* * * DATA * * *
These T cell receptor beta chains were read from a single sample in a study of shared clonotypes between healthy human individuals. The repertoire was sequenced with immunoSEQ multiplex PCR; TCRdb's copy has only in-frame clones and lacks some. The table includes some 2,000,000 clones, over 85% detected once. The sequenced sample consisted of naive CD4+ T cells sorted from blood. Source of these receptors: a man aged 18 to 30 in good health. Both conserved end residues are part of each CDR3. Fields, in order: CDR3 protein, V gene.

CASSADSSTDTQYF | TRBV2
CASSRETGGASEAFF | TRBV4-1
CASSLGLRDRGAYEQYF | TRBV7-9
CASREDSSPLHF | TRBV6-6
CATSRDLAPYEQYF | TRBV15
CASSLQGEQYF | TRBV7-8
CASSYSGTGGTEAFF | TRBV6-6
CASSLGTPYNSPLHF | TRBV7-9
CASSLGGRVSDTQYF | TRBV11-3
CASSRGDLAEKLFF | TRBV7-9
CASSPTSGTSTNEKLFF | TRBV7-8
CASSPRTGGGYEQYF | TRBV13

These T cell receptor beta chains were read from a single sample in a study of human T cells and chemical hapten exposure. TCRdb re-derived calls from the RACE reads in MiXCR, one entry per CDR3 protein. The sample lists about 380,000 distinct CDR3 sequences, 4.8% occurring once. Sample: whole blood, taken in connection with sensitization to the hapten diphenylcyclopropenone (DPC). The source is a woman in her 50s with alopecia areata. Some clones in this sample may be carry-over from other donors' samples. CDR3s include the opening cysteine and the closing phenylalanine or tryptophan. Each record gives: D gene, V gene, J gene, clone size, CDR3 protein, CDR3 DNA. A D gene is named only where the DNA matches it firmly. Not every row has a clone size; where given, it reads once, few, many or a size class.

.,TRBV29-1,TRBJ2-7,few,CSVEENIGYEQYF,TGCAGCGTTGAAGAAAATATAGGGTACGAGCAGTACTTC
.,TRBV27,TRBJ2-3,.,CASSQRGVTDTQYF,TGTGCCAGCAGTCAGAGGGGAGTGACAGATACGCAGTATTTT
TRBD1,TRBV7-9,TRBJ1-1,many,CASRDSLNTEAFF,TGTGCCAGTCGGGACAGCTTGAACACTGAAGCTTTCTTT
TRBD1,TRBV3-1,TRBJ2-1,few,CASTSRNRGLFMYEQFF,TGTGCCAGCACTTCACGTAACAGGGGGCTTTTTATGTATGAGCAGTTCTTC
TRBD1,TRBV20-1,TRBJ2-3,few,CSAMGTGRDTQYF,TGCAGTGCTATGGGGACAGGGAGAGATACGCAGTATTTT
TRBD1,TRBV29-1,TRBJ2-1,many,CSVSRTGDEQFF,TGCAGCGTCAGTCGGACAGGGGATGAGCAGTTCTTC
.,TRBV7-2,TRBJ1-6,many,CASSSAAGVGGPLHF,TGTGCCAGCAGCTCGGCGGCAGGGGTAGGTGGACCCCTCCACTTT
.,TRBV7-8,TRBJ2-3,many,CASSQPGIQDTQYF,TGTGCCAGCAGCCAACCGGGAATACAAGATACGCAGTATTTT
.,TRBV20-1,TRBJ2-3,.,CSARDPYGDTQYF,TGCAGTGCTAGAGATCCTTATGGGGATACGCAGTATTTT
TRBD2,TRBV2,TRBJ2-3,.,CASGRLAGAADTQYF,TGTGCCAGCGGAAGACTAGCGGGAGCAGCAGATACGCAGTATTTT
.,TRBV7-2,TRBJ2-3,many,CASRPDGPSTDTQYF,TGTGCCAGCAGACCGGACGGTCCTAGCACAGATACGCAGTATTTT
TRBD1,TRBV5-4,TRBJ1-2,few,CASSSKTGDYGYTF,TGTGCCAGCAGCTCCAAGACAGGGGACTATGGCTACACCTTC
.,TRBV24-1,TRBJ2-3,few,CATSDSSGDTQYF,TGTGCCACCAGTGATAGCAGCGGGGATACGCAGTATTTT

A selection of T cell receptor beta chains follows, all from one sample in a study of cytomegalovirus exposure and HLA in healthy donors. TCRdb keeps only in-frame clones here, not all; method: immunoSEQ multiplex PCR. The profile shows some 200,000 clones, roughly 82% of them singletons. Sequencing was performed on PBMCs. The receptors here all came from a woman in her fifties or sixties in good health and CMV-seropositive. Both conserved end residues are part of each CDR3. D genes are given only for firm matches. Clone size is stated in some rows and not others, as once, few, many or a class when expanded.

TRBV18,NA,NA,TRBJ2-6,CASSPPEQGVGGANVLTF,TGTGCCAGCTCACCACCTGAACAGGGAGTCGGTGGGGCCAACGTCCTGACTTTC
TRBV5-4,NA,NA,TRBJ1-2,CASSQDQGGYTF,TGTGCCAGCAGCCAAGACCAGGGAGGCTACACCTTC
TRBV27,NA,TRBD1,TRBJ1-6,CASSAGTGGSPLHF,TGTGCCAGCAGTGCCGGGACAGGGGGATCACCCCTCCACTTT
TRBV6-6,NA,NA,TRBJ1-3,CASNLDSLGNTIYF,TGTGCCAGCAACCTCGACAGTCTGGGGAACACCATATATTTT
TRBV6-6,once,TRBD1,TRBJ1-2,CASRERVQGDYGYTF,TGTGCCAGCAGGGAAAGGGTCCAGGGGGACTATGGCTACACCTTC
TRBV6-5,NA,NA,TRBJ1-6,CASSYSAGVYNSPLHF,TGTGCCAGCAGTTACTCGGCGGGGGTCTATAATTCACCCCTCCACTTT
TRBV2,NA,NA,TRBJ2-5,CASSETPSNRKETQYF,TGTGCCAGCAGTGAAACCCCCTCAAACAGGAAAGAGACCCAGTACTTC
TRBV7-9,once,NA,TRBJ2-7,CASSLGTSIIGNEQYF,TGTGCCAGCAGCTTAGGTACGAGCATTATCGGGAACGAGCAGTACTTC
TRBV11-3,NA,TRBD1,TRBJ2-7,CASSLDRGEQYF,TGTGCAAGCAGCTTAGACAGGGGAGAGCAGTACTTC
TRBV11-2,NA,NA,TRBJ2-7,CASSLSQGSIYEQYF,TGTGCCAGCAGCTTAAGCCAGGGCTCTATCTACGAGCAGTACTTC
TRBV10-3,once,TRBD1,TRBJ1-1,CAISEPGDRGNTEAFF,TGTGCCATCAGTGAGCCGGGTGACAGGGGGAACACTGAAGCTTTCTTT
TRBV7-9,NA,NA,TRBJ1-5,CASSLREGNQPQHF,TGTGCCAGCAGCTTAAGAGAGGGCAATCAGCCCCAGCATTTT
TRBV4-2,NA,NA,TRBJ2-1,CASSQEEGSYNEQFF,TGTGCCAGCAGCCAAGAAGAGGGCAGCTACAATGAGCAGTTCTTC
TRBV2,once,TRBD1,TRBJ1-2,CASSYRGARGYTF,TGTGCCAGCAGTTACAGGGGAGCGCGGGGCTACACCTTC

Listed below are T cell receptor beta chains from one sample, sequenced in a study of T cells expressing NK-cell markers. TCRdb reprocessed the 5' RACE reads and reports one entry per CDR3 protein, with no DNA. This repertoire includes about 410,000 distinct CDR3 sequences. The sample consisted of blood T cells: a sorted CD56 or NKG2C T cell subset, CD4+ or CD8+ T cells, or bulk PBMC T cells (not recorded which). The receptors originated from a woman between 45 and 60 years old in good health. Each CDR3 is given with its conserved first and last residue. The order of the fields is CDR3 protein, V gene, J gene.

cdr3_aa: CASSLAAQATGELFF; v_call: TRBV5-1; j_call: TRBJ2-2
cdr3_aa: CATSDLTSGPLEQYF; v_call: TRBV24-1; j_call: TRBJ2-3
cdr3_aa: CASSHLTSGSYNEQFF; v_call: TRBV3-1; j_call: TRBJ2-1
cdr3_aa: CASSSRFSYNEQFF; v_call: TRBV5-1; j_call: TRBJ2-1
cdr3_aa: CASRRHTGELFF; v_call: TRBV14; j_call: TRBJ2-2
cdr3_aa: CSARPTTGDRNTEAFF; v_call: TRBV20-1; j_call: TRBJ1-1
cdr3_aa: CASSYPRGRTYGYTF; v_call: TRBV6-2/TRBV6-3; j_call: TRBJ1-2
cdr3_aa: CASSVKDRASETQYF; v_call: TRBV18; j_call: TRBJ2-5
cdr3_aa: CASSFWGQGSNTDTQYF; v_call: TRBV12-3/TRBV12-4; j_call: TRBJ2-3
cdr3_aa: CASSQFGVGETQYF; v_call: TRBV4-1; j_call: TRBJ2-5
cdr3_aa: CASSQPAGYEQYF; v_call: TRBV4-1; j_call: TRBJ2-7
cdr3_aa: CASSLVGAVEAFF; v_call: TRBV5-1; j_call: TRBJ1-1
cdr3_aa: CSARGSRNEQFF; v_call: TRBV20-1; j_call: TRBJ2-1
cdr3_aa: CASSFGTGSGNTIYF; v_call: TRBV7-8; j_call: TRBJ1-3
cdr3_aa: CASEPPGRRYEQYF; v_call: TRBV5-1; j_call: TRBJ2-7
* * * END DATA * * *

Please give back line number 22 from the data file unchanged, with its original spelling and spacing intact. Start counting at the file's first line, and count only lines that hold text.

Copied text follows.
.,TRBV7-8,TRBJ2-3,many,CASSQPGIQDTQYF,TGTGCCAGCAGCCAACCGGGAATACAAGATACGCAGTATTTT